On 15 June, the U.S. Senate voted
98-2 in favor of a draft bill that would impose new sanctions on Russia and force President Trump to get congressional approval before easing any existing restrictions. The measure is intended to punish Russia for meddling in the 2016 presidential elections, annexing Crimea, invading eastern Ukraine and supporting the brutal Syrian government in its six-year long civil war. If passed in the House of Representatives and signed into law by Trump, the bill would enact sanctions—including those on Russian energy projects—previously established by executive order under the Obama administration.
The legislation also allows new sanctions on Russian mining, metals, shipping and railways, and targets Russians guilty of conducting cyber attacks or supplying weapons to Syria’s government. In addition, it sets up a review process that would require Trump to get congressional approval before taking any action to ease, suspend or lift any sanctions on Russia. If the measure becomes law, it could complicate relations with some EU member states. Germany and Austria said the new punitive measures could expose European companies involved in Russian projects to fines.
On Wednesday, U.S. Secretary of State Rex Tillerson questioned the bill and urged Congress to ensure that any sanctions package “allows the president to have the flexibility to adjust sanctions to meet the needs of what is always an evolving diplomatic situation.” Although the legislation has bipartisan support in the Senate, White House opposition could
give House Republicans cold feet about voting for it.
Russia’s state-run media criticized the Senate vote and gave prominence to Tillerson’s testimony. Both RT and Sputnik
German and Austrian objections that the bill would violate international law and has the “real aim of benefitting the U.S. oil and gas sector.” RT broadcast
an interview with a European MP who made the dubious claim that Russia’s Nordstream 2 project—which could be slowed by tighter U.S. sanctions—was “essentially a commercial project.” Meanwhile, Russian Duma members claimed
that the high degree of “anti-Russian hysteria” in the United States led to the bill’s approval by the Senate.
Russian President Vladimir Putin took a milder line, however, apparently not yet willing to shut the door for good on prospects for better relations with the Trump administration. Although he criticized additional sanctions as harmful, Putin said talk of Russian retaliation was premature and that he would wait to see how the sanctions situation evolved. On 15 June, during his annual call-in program, Russia’s leader said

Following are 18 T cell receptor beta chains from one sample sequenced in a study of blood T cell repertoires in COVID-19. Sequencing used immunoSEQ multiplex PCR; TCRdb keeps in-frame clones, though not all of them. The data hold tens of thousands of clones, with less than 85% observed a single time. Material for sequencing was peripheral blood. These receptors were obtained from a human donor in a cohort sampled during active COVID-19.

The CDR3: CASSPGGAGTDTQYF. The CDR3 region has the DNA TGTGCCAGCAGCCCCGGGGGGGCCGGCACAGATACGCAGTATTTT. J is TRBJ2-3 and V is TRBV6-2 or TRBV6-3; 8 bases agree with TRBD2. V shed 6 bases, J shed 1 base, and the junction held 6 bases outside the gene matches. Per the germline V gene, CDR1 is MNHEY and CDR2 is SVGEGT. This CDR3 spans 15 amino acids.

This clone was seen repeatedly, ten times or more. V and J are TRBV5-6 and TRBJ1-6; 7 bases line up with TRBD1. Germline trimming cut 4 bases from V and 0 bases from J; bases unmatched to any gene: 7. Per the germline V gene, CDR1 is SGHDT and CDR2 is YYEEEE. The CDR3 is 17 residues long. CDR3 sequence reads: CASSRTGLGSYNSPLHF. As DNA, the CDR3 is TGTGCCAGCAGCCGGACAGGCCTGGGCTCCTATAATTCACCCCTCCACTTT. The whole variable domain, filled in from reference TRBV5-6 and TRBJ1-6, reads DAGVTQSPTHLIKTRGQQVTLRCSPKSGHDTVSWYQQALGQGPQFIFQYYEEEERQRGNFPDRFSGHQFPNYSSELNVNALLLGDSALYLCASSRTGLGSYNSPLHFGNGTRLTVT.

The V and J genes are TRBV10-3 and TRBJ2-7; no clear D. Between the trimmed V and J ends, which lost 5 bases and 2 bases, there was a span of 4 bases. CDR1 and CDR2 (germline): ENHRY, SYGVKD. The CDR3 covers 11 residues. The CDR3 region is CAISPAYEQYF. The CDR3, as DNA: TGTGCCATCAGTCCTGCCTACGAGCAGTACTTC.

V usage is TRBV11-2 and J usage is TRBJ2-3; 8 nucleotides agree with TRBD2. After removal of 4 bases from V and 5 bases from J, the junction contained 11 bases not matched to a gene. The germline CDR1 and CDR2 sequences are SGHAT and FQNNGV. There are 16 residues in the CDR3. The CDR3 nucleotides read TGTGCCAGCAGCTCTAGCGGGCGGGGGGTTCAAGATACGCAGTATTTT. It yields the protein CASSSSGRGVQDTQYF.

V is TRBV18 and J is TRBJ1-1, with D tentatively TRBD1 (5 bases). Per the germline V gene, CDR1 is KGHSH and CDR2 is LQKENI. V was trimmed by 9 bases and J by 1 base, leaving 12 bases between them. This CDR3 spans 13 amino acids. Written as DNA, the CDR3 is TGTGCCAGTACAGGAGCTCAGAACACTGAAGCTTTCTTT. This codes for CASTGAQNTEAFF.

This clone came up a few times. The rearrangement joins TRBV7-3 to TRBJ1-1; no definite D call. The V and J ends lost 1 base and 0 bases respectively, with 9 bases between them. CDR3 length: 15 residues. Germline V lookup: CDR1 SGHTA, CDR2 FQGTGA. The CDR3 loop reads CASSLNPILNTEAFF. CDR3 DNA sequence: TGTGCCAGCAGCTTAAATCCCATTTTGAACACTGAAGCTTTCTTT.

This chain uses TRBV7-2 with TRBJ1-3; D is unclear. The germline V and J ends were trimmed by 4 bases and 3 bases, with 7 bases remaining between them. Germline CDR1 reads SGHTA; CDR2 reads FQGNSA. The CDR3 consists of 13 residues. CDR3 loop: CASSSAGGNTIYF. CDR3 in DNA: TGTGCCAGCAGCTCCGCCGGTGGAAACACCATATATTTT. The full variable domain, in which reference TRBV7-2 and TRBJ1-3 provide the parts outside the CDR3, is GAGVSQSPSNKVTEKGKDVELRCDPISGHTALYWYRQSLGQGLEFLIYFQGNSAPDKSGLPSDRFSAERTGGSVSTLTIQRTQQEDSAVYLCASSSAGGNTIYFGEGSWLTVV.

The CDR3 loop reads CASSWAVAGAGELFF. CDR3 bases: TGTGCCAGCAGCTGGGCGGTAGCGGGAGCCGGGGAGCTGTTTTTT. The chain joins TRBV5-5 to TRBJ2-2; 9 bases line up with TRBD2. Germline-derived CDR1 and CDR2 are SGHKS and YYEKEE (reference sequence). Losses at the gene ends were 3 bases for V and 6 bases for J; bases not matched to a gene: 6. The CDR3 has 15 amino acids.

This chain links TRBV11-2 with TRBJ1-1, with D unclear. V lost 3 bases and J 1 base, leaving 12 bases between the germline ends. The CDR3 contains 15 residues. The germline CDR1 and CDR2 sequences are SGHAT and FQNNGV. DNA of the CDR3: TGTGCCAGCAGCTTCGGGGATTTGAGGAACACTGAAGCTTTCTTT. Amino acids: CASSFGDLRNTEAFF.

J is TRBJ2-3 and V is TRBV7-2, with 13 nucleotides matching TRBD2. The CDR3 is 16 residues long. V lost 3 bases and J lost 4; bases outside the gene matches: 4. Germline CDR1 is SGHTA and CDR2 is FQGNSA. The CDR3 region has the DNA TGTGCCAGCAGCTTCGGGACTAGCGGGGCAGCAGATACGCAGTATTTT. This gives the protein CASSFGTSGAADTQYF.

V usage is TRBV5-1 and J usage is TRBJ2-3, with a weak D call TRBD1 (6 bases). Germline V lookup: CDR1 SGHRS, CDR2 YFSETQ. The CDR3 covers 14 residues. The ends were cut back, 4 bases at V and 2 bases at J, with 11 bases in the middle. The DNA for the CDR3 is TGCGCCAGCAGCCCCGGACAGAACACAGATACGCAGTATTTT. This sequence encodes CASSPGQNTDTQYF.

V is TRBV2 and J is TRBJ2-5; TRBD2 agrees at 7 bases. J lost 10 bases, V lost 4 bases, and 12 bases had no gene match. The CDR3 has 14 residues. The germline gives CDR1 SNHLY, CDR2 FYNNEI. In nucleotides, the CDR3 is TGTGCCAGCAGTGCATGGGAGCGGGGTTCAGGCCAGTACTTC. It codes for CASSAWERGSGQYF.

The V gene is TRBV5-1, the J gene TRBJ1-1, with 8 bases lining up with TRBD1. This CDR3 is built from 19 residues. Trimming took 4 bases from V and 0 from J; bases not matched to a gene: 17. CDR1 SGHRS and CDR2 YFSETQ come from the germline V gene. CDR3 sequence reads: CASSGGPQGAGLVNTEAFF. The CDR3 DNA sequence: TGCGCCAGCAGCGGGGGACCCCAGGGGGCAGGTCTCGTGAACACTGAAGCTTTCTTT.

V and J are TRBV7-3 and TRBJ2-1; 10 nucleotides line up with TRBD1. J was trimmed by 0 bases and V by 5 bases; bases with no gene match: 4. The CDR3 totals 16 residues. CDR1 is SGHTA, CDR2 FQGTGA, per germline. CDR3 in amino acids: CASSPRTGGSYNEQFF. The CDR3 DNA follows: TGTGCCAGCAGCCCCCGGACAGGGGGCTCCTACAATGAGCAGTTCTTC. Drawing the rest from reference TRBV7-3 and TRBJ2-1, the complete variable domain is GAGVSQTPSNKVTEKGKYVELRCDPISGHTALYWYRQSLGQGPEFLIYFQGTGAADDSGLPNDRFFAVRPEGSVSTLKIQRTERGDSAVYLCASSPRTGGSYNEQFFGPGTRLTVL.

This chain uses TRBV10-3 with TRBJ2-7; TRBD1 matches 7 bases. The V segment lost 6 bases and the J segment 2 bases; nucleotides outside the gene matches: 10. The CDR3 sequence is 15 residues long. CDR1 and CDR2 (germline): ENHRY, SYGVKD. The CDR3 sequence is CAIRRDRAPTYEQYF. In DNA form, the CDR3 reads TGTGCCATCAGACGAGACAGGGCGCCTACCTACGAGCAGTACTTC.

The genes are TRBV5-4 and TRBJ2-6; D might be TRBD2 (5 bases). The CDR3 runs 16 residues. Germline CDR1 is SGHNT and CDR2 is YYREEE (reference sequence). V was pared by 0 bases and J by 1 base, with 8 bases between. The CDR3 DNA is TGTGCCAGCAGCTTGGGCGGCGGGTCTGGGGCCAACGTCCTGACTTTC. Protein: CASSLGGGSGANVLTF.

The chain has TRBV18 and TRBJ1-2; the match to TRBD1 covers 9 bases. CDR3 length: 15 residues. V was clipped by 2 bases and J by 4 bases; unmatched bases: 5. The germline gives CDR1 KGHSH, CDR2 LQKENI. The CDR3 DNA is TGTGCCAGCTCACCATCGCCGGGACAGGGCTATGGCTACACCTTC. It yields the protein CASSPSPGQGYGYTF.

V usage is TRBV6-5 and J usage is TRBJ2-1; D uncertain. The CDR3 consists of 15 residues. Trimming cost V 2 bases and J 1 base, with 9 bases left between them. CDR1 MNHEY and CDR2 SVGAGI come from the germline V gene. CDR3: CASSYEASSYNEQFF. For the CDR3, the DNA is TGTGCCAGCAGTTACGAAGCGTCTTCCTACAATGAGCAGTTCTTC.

the sanctions bill “seemed to come out of nowhere” and seemed to reflect a domestic political struggle in the United States.
Indeed, in the past few days Putin has tried to minimize the impact of Western sanctions. In his call-in program, he claimed
that Western companies have lost twice the money Russia has. He also told
U.S. film director Oliver Stone that anti-Russian sanctions have strengthened cooperation between Moscow and Beijing.
In reality, the Western sanctions regime—with its limited scope and many loopholes—has had only a mixed effect. On the one hand, it helped push Russia into a painful economic crisis that has endured since 2014 (though the drop in oil prices has hurt more) and has been an important tool around which to rally Western opposition to Russian aggression. On the other hand, after three years the Russian economy has adjusted. There is little evidence the sanctions have spurred a decline in popular support for the regime, and they do not appear to have had much of an effect on Russia’s belligerent behavior.
Despite Putin’s comments, however, there reportedly
is considerable Kremlin “nervousness” about how the new Senate package will affect Russia’s elites. Tighter sanctions are seen as a serious potential threat to business activity and the elite’s freedom of movement. But it’s unlikely they will lead to an elite split over Russia’s future course of action.